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Rediff.com  » News » US welcomes India's special envoy in Sudan

US welcomes India's special envoy in Sudan

April 03, 2012 11:56 IST

The United States has welcomed the recent move by India to send its special envoy to Sudan and South Sudan to broker peace between the two countries, where New Delhi has sizeable oil interest.

"We welcome that degree of interest," US Special Envoy for Sudan and South Sudan Princeton Lyman told reporters during a conference call on Monday.

Lyman said he is looking forward to meeting his Indian counterpart Amarendra Khatua.

Khatua is on a visit to both Juba and Khartoum as India's special envoy to help promote peace and protect India's interests in other African nations as well.

The Indian move comes three months after China sent its own special envoy to handle the crisis and protect its oil interests.

"As you know, both China and India have significant investments in the oil sector. And as a result, they both have an interest in a stable and peaceful relationship between the two countries because much of the oil is in the south and the infrastructure to export it is in the north," Lyman said in response to a question.

"So we have been in touch on many occasions with the Chinese, and I have been in touch with the new Chinese envoy. I have not yet met the new envoy from India, but we are delighted that they are taking part in diplomatic efforts to both help ease the tension and encourage the governments to reach an agreement on oil as well as other issues," he said.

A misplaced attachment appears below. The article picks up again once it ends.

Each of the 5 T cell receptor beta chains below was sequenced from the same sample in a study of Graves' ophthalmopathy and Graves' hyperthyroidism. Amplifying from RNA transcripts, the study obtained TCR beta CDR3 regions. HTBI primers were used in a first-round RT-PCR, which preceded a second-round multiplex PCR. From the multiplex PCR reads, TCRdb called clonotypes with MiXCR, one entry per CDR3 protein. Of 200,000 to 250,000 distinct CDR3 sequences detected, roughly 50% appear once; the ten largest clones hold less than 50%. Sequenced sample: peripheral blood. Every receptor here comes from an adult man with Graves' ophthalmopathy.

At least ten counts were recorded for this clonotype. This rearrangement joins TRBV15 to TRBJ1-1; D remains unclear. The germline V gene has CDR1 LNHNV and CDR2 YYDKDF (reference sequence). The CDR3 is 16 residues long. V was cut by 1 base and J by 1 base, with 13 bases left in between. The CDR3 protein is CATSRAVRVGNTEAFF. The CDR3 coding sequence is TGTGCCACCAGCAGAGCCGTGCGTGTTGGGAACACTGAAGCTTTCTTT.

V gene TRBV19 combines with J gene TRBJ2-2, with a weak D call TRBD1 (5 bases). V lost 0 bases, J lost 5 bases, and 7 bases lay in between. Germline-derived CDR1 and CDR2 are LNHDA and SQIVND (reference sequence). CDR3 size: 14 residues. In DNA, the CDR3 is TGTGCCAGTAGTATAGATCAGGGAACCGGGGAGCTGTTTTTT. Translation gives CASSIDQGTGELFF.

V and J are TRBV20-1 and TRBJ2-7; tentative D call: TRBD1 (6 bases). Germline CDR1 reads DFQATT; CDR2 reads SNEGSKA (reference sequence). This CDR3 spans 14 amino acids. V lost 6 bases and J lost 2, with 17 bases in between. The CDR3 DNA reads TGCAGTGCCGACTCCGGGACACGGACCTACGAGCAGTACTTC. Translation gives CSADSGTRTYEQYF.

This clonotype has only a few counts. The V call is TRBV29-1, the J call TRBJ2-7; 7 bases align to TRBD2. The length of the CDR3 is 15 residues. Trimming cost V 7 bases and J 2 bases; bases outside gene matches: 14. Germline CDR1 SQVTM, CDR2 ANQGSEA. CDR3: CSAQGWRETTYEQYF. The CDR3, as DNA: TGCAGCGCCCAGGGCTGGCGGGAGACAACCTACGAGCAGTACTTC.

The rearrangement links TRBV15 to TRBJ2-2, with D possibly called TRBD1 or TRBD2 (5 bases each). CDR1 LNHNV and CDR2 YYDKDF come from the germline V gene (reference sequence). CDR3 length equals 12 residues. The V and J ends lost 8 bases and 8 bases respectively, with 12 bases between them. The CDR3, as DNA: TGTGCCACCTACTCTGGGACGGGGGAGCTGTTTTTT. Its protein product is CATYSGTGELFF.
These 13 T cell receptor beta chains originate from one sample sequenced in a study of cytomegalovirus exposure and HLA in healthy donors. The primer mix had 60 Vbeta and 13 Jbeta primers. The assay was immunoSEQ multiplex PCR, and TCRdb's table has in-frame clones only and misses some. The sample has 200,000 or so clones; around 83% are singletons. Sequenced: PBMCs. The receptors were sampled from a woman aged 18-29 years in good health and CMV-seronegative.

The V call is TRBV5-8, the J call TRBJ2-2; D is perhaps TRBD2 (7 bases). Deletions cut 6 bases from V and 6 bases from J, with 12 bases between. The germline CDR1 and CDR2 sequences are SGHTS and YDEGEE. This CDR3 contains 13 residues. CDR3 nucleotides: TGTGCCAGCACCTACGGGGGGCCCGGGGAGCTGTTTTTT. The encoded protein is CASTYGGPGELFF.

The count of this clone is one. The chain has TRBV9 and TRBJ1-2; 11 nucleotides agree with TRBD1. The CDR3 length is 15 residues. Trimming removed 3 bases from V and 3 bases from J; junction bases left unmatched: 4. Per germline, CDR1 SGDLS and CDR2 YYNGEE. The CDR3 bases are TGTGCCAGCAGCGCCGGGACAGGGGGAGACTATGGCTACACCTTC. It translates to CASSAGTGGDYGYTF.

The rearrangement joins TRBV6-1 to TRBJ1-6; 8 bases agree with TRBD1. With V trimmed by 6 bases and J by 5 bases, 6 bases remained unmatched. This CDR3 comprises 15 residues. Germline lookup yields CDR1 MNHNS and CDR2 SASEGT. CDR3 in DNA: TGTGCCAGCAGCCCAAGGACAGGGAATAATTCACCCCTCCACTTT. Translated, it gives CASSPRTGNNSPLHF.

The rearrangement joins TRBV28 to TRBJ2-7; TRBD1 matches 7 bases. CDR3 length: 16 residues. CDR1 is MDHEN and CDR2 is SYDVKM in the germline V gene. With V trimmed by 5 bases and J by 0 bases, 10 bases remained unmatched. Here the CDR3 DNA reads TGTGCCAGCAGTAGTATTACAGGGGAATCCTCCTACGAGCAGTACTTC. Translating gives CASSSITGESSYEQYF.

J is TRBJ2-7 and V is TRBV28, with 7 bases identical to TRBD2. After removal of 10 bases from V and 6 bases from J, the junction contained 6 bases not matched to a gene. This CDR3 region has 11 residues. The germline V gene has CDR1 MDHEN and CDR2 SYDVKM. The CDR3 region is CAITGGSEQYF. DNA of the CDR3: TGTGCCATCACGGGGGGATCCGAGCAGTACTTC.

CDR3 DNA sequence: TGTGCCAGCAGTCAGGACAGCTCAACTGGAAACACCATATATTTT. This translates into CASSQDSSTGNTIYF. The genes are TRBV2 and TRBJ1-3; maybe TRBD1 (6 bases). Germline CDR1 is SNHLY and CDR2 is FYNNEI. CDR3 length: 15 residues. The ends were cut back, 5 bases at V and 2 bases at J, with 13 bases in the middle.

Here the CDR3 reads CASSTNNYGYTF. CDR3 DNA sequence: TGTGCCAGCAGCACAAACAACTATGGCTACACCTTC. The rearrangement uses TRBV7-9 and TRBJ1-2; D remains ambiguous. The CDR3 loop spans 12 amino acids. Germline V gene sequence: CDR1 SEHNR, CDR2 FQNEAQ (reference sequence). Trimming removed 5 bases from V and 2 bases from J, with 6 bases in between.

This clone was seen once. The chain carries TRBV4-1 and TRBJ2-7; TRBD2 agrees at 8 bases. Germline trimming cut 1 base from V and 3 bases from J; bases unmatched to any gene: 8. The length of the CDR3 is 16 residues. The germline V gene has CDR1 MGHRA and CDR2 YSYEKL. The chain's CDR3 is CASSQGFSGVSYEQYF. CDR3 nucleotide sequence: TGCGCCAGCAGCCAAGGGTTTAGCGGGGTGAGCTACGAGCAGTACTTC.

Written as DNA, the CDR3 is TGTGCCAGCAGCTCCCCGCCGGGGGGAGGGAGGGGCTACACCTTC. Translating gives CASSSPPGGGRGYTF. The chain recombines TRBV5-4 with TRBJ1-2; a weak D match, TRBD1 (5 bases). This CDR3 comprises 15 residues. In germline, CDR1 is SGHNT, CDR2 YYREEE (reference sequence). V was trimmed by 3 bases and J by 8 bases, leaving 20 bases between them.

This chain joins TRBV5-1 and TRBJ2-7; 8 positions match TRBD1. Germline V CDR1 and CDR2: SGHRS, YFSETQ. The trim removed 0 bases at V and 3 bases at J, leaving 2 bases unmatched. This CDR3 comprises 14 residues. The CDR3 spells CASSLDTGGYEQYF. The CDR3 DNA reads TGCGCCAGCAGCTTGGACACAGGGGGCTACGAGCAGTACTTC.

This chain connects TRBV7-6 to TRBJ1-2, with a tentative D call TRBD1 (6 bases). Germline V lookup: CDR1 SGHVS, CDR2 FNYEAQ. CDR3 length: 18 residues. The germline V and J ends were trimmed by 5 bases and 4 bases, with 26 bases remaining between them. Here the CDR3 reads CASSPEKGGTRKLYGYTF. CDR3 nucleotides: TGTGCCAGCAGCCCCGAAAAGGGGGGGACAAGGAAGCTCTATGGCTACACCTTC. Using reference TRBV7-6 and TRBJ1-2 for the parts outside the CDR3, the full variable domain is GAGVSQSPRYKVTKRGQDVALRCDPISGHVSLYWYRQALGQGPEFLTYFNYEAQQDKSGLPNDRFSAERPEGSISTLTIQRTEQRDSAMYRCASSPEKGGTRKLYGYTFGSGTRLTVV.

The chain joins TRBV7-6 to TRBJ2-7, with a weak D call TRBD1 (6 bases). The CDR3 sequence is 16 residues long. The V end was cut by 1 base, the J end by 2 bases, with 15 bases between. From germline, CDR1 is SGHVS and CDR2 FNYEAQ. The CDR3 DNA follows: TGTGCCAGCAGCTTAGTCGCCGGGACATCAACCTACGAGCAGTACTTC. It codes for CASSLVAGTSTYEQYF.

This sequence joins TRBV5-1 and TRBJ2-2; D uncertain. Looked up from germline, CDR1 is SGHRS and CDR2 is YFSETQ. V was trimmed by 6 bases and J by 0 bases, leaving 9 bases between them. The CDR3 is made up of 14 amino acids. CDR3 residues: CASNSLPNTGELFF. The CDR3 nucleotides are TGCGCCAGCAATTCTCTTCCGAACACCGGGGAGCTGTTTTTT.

"I think for all of us in the international community, and that would -- it would be true for India as well, to urge a resolution of the conflicts that are going on, because it's hard to see the full implementation of an oil agreement if the two sides are fighting at the border or if there is continued unrest in Southern Kordofan and Blue Nile that spills over between the two countries," Lyman said.

"I think for all of us in the international community, it's important not only to encourage the governments to reach an agreement on oil, but to reach an agreement on the issues that are dividing them so sharply and creating so much conflict. We all need to engage in a broad diplomatic effort, not just on one issue," the American special envoy said.

Lalit K Jha
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